The current status of psychological debriefingBMJ 2000; 321 doi: https://doi.org/10.1136/bmj.321.7268.1032 (Published 28 October 2000) Cite this as: BMJ 2000;321:1032
- Justin Kenardy, associate professor in clinical psychology. (email@example.com)
- School of Psychology, University of Queensland, Brisbane Q 4072, Australia
It may do more harm than good
Papers p 1043
Despite the widespread use of psychological debriefing, serious concerns have been raised about its effectiveness and potential to do harm. 1 2 Psychological debriefing is broadly defined as a set of procedures including counselling and the giving of information aimed at preventing psychological morbidity and aiding recovery after a traumatic event. In 1995 Raphael and colleagues emphasised that there was an urgent need for reliable evidence from randomised controlled trials on the impact and worth of debriefing.3 Unfortunately, the news has not been good for debriefing.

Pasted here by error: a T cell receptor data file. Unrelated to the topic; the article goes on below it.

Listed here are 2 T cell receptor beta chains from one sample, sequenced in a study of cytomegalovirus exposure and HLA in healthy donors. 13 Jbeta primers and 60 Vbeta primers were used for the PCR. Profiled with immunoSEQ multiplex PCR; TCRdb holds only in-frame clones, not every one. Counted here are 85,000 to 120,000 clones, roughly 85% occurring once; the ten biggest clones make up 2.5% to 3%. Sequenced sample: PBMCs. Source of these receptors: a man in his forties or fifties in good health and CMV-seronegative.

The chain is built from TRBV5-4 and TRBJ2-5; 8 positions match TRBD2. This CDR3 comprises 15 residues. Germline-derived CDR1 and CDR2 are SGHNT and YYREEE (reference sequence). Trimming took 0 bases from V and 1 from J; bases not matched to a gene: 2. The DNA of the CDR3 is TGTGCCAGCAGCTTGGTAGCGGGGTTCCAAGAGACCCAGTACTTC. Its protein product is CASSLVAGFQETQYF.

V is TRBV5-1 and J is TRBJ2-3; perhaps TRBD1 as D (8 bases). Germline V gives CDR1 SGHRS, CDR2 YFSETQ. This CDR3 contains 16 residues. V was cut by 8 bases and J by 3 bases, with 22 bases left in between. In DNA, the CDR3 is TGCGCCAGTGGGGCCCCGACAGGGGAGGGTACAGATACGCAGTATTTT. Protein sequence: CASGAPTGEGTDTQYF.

Debriefing is generally applied within the first few days after a traumatic event, lasts one to three hours, and usually includes procedures that encourage and normalise emotional expression. Debriefing can also be more narrowly defined in terms of the procedures used, the information provided and the target population. One example …